I bought Fudoki when I was half way through reading The Fox Woman but kept it waiting on the shelf, something to look forward to. I skirted around it, picking it up now and again, prowling closer to the promise of the pages. Would it be as good, better, different? Finally I allowed myself to read it and this morning finished the last page.

Already I know that I have to read it again, that I have to read them both again, that both are two of the books that I hold closest to my heart. I love the place that both of these books are from, love the magic, the language, the possibilities, the layers, the richness. I love the images that they make to dance in my head. I love the courage of the small cat-become-woman as she walks through the world to find her Fudoki. Part of the reason it took me so long to open the book, to take the time to read was because I knew that nothing could be as good at The Fox Woman. But I was wrong.

I love the subtle workings and the slight bonds that bind the magic of The Fox Woman to the magic of Fudoki.

And now I know that in the same way that when I see a fox it brings to mind Kitsune I will never see a tortoiseshell cat without thinking of Kagaya-Hime, her extraordinary journey, and wondering how she is. And also remembering this from the book, which reminds me so much of reading, what it is, what it can be...

"I have been fishing in a river a thousand miles from you, eyeing the trout beneath its surface. For some reason this brought you to my mind."
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Most Helpful Customer Reviews on (beta) 4.5 out of 5 stars  19 reviews
10 of 10 people found the following review helpful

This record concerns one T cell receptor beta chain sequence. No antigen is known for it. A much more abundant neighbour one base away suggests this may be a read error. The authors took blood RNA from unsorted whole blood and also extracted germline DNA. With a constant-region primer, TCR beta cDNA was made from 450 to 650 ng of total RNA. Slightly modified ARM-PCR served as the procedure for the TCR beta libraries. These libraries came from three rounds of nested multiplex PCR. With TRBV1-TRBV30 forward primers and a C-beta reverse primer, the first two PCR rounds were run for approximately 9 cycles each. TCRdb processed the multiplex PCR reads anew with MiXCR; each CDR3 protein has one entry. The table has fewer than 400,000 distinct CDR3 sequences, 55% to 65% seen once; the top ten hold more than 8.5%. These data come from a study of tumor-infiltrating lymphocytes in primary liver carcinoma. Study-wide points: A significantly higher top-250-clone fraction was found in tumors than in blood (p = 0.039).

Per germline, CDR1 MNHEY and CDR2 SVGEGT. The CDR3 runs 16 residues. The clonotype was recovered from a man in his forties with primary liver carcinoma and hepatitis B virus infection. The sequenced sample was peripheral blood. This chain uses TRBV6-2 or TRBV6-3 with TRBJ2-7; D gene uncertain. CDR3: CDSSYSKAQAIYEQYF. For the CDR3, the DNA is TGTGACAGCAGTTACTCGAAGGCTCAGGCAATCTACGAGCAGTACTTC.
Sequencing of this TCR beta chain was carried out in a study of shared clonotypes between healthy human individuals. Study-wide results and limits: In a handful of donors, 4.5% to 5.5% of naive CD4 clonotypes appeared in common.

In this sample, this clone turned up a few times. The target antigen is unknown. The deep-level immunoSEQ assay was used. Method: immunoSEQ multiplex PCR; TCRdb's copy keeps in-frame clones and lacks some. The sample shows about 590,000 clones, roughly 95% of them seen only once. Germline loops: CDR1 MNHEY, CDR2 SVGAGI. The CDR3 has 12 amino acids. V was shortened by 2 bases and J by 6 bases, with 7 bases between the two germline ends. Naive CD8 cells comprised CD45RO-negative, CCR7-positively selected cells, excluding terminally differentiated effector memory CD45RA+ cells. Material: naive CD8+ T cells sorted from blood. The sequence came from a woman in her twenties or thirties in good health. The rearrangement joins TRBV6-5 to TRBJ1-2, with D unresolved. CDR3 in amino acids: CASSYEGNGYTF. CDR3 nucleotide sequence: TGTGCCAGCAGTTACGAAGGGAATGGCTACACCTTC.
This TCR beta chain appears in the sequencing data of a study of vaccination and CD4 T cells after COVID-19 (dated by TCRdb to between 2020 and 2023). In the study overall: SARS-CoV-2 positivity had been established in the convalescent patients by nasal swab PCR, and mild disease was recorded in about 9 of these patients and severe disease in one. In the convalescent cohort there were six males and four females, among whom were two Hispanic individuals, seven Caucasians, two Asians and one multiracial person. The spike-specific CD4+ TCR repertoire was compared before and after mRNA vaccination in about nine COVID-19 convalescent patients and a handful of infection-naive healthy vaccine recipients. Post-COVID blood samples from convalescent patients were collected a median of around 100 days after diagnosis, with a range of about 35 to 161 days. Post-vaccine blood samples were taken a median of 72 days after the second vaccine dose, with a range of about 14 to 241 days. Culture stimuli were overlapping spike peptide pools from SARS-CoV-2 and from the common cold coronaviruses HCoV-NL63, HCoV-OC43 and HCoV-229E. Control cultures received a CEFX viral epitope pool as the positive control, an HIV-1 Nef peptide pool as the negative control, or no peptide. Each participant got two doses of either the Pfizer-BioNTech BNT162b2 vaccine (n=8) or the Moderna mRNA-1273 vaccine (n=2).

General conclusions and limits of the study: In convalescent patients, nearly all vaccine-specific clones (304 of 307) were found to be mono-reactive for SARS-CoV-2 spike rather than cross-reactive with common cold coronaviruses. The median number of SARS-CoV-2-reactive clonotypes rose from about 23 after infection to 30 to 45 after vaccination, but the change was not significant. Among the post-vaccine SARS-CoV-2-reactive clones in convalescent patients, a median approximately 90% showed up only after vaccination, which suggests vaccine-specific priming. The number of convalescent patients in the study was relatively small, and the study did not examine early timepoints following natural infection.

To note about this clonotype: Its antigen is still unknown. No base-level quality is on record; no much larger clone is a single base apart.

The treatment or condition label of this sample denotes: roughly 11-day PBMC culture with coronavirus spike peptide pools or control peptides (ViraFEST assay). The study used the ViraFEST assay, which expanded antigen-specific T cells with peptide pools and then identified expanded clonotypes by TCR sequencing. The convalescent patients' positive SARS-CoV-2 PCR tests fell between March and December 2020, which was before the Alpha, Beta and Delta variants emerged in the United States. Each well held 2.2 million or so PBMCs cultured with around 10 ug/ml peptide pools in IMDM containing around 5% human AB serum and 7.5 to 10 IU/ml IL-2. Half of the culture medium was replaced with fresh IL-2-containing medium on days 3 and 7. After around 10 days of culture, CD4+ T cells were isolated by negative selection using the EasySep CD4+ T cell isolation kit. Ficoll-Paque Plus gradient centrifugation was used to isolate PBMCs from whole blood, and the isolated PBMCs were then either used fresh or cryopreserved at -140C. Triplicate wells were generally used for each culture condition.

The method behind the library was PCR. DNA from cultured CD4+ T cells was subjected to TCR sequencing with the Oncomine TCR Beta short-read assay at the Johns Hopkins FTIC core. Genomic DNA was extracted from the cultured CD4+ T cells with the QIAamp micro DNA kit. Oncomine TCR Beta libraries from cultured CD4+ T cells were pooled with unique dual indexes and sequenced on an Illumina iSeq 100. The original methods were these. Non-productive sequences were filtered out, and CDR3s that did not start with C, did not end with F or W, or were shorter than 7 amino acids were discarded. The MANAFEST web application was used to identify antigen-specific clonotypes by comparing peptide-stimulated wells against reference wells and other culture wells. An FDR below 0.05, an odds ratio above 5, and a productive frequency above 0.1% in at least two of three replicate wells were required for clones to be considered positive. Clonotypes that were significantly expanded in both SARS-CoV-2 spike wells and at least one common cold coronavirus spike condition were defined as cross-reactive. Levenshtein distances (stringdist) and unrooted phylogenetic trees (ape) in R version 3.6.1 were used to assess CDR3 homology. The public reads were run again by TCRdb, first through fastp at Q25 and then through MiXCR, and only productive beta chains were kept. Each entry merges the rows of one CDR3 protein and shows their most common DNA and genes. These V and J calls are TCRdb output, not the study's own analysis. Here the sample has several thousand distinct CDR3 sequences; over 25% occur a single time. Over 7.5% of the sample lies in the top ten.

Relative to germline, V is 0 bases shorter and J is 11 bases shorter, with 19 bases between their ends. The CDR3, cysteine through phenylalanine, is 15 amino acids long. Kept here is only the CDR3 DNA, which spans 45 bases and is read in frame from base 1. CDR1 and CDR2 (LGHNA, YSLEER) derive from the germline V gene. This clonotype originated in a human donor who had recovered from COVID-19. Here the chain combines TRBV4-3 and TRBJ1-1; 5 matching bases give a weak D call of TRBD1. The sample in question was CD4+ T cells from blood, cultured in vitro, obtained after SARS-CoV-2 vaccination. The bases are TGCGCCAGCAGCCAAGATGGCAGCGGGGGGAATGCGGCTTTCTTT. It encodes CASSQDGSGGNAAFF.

4.0 out of 5 stars The Princess and the Cat Woman 21 Sep 2004
By Lynn Harnett - Published on
Inspired by Japanese myth, Johnson's ("The Fox Woman") second fantasy follows the wanderings of an orphaned cat, a creature sprung from the mind of Harueme, a Japanese princess who has lived a long, privileged and circumscribed life.

Near death, Harueme begins to fill blank notebooks - a new one for each chapter - with the cat's story, interwoven with her own memories. The young tortoiseshell cat lost her family, and with them, her fudoki - her spiritual lineage - in a terrible fire. She sets out on an aimless journey, bereft of name, family and purpose, and encounters gods and people, none of whom hold any interest for her. But ignoring the gods can have a price and the little cat is transformed into a woman - with enough cat qualities and spirit-aid to help her on her adventures.

Free and alone, she is unlike Harueme who has never been either. But Harueme has her own power, not least of which is her imagination. Harueme absorbs the world as people bring it to her in tales, and the cat-woman keeps the world at bay as she moves through it, defending her life, making friends, acquiring a reputation and a name: Kagaya-hime, woman warrior.

Johnson's writing is fluid and musical, her characters archetypes and real at the same time, and the historical detail is imaginatively, visually realized. But Harueme, though pampered, selfish and captive, is more involving than the cat-woman, whose humorless detachment is, well, too feline, for real identification. But Johnson makes us believe that Kagaya-hime is what a cat-turned-woman would be like, and this tale of love, belonging, freedom and redemption is as rewarding as it is different.
6 of 6 people found the following review helpful
5.0 out of 5 stars A fantastic and down-to-earth story 26 April 2005
By L. McPhee - Published on